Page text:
Imagine being a young adult at the peak of perceived invincibility. That 17 through early 20s stage when you feel like Jack in “Titanic,” “I’m on top of the world!” The era with road behind to show a few lessons learned; and the seemingly endless road ahead, full of possibilities. This is the age where partying late and getting up early for an exam is possible. Where you feel the most free, before bills settle permanently in your peripheral. Children can’t wait to get to this milestone and older adults generally look back on this era with a wistful smile and a slow shake of the head.
Young adults are thought to be at the zenith of health. Exercise was believed to benefit the physique of young adults, but a recent study finds a connection between young adults gaining mental benefits from exercise when oxygen sweeps through certain regions of the brain.
Running towards a healthy lifestyle
Linda Machado Ph.D., leads the study, finding a link between physical activity and oxygen availability in frontal-lobe hemoglobin concentration of young adult females. Machado and her team selected 52 healthy females to see if their cognitive brain functions could benefit from exercise.
This study was initiated in response to the, “trends for increasingly sedentary lifestyles and the importance of optimal cerebrovascular and cognitive functioning.” In the last few years, Machado noticed how more students were developing less active lifestyles. Cognitive functions in, “healthy young adults are at peak developmentally,” yet, evidence from this study reveals, “these [cognitive] functions can nonetheless benefit from regular engagement in physical activity in this population.” Unfortunately, bodies cannot stay in this “top of the world” age forever and need exercise. Yet, young adults are exercising less and less.
Especially in college, young adults are appearing to be more sedentary. Machado references a separate study showing 31.1 percent of young adults worldwide are physically inactive. The factors leading to this may vary, but young adults are choosing to do less. Consider the evolution of idioms in recent decades. What use to be “hang ten,” “dyn-o-mite” and “groovy,” are now “chilling,” “hanging,” “chillaxing” and “kicking it.”
The results are only the tip of the iceberg
Machado summarizes the study, “Our findings suggest regular engagement in physical activity may improve brain functioning even in young adults in their prime.” Physical exercise is important to people of all ages, but can benefit young adults in more than just aesthetic aspects. Machado adds, “Both blood supply to the brain and cognitive functioning appear to benefit from regular exercise.” She mentions how this is only the springboard for more research to come. The idea of incorporating exercise is easy to imagine, but following through with it is another story.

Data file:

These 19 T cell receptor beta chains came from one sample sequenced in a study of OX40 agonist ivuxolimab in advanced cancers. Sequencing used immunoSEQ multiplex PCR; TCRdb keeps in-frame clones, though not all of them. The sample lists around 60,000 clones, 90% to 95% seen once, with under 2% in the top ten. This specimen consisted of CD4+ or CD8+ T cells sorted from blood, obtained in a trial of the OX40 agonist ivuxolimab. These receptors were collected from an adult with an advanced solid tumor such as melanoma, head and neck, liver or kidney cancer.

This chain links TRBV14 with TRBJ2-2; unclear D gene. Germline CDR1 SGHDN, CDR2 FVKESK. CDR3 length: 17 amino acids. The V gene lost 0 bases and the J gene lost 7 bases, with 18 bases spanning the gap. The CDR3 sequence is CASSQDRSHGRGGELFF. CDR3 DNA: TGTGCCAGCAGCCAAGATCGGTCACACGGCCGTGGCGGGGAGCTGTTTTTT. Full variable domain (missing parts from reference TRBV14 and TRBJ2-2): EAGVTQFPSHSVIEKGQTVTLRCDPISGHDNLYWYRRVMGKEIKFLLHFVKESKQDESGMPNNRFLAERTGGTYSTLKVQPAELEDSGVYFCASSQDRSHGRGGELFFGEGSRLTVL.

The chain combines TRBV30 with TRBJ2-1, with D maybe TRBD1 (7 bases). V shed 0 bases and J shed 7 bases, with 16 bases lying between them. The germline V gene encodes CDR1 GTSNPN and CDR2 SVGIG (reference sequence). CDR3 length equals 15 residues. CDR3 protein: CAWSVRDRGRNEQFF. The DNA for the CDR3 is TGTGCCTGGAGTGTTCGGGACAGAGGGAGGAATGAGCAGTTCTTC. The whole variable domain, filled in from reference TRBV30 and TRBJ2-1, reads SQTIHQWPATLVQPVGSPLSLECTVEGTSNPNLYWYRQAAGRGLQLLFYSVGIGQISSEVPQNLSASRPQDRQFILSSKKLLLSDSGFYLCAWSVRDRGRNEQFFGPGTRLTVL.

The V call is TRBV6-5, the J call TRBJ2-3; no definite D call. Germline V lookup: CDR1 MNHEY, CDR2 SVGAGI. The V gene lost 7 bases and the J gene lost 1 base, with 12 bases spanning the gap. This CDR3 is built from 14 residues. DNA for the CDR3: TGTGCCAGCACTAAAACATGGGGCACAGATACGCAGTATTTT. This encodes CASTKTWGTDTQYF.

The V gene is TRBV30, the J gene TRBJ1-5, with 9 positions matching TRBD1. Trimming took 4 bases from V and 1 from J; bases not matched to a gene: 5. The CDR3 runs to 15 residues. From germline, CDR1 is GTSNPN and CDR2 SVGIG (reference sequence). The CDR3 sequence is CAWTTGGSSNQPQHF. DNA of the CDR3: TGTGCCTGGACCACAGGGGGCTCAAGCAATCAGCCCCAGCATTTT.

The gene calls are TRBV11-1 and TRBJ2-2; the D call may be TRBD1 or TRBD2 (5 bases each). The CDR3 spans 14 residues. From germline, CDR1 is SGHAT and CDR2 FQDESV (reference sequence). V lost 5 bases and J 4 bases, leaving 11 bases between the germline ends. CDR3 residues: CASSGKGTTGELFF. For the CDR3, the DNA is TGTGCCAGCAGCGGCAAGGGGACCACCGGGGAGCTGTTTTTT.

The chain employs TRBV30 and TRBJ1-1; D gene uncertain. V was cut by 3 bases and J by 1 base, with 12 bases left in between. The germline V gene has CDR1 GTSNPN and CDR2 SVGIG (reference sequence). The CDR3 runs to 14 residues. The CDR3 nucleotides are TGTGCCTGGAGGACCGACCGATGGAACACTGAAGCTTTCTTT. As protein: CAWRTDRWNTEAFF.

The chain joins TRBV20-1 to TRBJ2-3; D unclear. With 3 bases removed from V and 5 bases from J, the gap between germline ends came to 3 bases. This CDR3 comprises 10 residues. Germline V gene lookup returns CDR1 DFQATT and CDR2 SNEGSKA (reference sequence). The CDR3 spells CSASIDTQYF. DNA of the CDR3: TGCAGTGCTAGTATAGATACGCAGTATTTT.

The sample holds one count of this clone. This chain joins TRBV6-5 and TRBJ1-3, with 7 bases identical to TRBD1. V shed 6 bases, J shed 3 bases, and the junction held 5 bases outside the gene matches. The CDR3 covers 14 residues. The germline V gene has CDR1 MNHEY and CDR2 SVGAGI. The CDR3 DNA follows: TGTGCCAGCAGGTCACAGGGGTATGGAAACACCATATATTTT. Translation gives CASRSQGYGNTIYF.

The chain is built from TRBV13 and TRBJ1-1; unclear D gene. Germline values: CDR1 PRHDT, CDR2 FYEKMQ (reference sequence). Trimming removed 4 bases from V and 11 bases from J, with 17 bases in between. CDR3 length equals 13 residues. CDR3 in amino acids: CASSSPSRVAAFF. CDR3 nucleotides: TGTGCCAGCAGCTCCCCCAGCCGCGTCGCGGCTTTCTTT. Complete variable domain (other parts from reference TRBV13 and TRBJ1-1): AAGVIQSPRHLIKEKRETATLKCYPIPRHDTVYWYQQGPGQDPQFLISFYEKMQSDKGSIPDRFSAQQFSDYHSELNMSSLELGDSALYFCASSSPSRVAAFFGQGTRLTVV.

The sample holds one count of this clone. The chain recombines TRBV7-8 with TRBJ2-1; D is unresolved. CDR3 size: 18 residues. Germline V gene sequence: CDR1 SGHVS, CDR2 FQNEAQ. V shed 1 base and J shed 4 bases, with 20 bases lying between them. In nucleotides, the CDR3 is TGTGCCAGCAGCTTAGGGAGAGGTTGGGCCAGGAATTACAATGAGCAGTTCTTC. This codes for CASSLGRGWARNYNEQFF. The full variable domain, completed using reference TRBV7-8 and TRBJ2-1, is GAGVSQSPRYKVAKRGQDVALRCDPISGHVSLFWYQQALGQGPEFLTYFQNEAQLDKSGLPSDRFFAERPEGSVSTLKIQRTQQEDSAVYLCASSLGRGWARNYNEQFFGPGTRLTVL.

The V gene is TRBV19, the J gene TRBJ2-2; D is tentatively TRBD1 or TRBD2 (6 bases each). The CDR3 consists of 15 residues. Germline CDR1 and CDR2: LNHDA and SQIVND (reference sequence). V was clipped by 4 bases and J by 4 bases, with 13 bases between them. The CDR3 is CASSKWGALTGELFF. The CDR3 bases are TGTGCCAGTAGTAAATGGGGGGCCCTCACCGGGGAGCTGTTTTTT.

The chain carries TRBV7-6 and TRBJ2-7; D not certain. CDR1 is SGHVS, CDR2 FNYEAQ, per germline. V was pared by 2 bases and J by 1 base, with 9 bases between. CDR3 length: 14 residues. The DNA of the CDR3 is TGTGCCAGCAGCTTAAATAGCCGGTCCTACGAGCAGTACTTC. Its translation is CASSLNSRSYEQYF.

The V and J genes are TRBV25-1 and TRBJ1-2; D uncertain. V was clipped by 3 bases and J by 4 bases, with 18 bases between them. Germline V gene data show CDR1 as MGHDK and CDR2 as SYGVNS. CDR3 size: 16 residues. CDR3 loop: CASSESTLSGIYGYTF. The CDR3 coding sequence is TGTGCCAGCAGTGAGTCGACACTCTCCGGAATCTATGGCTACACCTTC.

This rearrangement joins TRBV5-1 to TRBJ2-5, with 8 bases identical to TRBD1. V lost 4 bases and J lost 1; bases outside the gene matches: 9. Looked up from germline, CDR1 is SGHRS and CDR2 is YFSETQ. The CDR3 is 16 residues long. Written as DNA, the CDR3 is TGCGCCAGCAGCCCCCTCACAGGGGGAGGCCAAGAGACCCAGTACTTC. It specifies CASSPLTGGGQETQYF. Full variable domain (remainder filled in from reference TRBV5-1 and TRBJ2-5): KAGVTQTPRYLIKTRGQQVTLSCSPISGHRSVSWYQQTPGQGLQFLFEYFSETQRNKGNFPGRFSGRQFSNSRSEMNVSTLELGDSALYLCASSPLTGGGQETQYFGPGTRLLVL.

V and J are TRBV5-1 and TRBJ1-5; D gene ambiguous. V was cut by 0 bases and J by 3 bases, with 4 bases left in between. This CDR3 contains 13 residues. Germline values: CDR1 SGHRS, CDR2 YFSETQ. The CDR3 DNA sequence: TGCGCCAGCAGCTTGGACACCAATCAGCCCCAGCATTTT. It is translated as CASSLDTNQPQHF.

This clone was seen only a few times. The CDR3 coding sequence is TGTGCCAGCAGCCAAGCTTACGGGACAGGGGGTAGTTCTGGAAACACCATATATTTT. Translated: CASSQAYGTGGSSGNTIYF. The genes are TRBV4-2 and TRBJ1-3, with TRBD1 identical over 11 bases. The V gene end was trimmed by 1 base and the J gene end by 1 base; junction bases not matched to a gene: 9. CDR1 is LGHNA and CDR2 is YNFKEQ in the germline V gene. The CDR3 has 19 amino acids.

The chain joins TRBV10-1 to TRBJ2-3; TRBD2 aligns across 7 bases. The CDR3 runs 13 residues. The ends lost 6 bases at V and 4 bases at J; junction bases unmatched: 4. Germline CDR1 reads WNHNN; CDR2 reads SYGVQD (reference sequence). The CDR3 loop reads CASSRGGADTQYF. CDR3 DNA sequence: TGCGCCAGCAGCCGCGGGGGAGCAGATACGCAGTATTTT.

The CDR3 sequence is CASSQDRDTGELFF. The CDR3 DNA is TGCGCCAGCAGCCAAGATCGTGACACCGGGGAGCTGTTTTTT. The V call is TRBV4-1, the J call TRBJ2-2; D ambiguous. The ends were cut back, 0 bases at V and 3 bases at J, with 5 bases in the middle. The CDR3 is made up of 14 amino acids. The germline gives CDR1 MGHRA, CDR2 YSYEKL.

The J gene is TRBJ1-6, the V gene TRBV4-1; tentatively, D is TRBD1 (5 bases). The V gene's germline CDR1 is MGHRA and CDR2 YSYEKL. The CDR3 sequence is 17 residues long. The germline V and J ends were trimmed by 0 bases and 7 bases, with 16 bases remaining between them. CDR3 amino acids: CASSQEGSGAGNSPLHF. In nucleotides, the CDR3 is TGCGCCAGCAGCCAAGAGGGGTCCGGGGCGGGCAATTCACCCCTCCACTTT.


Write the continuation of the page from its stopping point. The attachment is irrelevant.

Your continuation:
Exercise for mental health: How to begin
Young adults may have a fickle relationship with exercise and for understandable reasons. Schedules tend to fill up with assignments, studying, work schedules and family gatherings. Exercise sometimes seems impossible to dedicate 30 minutes to an hour each day. Yet, starting at full throttle may not be the best option. Exercise for optimum mind and body wellness is not a race or a contest, so go at a pace in harmony with personal physical strengths and the best the body can give on a particular day. The human body is not robotic and abilities vary daily.
Author, world-class endurance athlete and coach Christopher Bergland dives into the topic of incorporating exercise each day. “If the traditional recommendation of 30-60 minutes of exercise most days of the week is daunting, discouraging, or overwhelming to you,” Bergland writes, “break your exercise quotient into ‘doable doses’ of light activity.” Bergland highlights the idea of exercising in smaller increments during the day. Even a smaller time of exercise is better than sitting on a couch.
While young adults can benefit from exercise in newly discovered ways, exercise will benefit health regardless of age. Machado had the participants follow exercise regimens, but you do not have to make a strict and harsh regimen right away. Building personalized exercise routines may take time, but can continue well into adulthood.
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